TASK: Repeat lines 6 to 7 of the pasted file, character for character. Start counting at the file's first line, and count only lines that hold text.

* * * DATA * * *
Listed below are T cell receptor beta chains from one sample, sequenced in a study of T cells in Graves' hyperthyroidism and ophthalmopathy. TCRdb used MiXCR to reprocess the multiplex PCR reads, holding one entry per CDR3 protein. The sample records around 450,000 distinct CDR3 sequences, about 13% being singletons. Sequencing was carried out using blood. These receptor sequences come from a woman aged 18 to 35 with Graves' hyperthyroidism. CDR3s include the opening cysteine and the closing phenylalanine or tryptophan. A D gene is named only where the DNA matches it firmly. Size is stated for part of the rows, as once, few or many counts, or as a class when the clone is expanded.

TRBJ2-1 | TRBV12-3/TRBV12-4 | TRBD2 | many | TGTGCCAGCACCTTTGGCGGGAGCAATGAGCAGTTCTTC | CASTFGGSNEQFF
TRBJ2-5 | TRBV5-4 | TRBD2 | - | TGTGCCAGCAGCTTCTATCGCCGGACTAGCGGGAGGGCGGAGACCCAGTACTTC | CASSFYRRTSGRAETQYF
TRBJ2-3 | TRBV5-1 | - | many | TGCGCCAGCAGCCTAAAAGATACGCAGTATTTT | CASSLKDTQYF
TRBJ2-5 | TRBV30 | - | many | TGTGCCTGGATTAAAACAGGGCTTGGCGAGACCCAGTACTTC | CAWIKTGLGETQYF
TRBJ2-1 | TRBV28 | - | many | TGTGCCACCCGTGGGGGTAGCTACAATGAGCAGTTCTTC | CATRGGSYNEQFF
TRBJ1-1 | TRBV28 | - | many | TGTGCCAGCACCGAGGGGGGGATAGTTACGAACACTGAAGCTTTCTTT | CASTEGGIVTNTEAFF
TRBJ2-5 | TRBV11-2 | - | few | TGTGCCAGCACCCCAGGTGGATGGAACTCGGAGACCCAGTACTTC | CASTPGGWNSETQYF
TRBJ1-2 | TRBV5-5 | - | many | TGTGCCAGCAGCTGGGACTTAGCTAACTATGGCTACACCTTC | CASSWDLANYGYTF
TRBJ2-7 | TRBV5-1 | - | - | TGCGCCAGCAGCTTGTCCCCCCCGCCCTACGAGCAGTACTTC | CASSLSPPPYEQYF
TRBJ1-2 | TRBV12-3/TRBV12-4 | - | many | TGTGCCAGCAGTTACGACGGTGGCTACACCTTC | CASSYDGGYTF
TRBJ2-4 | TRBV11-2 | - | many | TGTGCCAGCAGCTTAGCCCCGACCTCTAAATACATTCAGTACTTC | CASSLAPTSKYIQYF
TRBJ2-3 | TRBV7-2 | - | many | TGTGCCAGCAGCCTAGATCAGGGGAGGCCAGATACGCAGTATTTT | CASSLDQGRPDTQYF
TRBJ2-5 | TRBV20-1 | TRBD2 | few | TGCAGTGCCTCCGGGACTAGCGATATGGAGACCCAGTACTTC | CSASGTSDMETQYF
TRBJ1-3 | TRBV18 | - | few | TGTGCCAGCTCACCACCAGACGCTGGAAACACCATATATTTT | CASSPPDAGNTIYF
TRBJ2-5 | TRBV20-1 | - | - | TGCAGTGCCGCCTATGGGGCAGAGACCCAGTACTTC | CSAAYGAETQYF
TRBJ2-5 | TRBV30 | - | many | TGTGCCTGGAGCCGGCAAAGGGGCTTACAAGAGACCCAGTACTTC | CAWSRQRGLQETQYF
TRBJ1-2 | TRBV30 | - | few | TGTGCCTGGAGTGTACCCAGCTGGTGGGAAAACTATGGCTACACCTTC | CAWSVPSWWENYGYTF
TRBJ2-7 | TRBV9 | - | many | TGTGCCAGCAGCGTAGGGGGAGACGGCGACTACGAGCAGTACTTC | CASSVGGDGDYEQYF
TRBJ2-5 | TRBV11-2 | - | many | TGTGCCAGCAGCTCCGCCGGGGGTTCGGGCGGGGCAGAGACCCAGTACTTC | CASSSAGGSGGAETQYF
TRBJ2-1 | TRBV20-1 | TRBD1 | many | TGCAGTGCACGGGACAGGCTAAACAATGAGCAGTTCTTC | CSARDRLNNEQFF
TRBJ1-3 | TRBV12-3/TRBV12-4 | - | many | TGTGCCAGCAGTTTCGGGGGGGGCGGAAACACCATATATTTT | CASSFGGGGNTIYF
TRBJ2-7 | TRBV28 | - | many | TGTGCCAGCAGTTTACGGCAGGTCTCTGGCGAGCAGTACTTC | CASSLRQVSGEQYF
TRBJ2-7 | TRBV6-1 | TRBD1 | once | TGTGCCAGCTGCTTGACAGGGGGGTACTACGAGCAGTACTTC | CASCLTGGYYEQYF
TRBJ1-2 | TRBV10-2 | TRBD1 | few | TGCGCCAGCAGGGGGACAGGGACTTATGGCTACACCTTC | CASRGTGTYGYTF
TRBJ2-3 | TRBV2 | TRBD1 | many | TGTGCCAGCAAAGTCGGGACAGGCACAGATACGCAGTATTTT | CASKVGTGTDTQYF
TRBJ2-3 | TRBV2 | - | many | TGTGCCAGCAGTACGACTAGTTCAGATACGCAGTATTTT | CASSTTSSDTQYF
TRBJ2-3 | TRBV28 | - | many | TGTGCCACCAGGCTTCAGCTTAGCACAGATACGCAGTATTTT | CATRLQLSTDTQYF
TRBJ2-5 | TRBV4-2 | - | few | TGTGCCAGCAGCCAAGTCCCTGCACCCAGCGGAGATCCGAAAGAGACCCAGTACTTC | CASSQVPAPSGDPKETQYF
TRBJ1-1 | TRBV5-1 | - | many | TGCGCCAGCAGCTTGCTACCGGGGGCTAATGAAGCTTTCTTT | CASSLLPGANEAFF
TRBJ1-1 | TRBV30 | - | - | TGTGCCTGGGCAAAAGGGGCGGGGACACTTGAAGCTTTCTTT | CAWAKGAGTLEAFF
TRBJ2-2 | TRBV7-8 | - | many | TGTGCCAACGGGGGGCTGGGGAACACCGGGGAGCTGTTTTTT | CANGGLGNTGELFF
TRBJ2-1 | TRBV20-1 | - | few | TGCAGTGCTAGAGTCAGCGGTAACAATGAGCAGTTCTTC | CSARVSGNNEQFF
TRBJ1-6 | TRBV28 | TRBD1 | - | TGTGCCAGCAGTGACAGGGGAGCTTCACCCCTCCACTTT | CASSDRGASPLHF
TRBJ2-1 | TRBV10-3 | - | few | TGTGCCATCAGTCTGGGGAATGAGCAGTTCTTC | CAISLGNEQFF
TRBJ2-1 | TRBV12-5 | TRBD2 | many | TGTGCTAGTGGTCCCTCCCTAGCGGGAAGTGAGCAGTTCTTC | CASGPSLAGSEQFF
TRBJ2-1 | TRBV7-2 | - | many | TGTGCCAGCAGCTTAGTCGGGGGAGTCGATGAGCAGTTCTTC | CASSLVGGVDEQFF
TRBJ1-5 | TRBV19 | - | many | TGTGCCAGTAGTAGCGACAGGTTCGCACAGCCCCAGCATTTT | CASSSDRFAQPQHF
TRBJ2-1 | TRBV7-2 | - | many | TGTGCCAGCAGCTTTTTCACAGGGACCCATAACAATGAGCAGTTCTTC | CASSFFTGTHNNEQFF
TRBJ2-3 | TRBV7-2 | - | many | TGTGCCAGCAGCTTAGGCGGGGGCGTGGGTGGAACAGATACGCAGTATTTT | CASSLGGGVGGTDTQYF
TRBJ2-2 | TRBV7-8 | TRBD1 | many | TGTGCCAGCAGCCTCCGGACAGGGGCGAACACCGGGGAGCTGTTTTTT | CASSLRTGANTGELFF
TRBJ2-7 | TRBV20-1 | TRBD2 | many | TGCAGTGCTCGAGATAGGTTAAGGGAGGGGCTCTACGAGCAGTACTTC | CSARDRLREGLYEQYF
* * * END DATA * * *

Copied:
TRBJ2-1 | TRBV28 | - | many | TGTGCCACCCGTGGGGGTAGCTACAATGAGCAGTTCTTC | CATRGGSYNEQFF
TRBJ1-1 | TRBV28 | - | many | TGTGCCAGCACCGAGGGGGGGATAGTTACGAACACTGAAGCTTTCTTT | CASTEGGIVTNTEAFF